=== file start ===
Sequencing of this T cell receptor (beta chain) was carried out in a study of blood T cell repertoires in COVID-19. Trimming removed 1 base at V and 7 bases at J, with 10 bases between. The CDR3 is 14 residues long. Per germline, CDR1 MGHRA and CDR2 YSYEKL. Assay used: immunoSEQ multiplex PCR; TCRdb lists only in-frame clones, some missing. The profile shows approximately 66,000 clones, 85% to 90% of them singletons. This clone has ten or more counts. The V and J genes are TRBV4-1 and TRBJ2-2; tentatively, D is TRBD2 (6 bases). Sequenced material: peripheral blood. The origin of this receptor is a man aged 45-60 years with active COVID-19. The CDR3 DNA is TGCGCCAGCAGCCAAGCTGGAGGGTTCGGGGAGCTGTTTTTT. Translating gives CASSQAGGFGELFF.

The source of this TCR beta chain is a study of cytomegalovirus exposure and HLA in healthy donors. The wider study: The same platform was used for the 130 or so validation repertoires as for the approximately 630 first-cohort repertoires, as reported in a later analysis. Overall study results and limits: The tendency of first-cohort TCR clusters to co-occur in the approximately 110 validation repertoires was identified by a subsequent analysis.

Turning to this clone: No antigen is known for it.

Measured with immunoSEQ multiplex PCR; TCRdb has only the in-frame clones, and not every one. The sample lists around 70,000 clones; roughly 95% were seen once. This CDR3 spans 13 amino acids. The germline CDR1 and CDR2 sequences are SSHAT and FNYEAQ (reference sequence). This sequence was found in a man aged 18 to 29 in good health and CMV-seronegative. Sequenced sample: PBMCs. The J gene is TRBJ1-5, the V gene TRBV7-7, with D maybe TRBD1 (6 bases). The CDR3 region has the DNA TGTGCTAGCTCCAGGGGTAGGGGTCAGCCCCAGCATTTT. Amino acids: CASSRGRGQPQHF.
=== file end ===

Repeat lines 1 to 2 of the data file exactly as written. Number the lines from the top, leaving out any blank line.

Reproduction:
Sequencing of this T cell receptor (beta chain) was carried out in a study of blood T cell repertoires in COVID-19. Trimming removed 1 base at V and 7 bases at J, with 10 bases between. The CDR3 is 14 residues long. Per germline, CDR1 MGHRA and CDR2 YSYEKL. Assay used: immunoSEQ multiplex PCR; TCRdb lists only in-frame clones, some missing. The profile shows approximately 66,000 clones, 85% to 90% of them singletons. This clone has ten or more counts. The V and J genes are TRBV4-1 and TRBJ2-2; tentatively, D is TRBD2 (6 bases). Sequenced material: peripheral blood. The origin of this receptor is a man aged 45-60 years with active COVID-19. The CDR3 DNA is TGCGCCAGCAGCCAAGCTGGAGGGTTCGGGGAGCTGTTTTTT. Translating gives CASSQAGGFGELFF.

The source of this TCR beta chain is a study of cytomegalovirus exposure and HLA in healthy donors. The wider study: The same platform was used for the 130 or so validation repertoires as for the approximately 630 first-cohort repertoires, as reported in a later analysis. Overall study results and limits: The tendency of first-cohort TCR clusters to co-occur in the approximately 110 validation repertoires was identified by a subsequent analysis.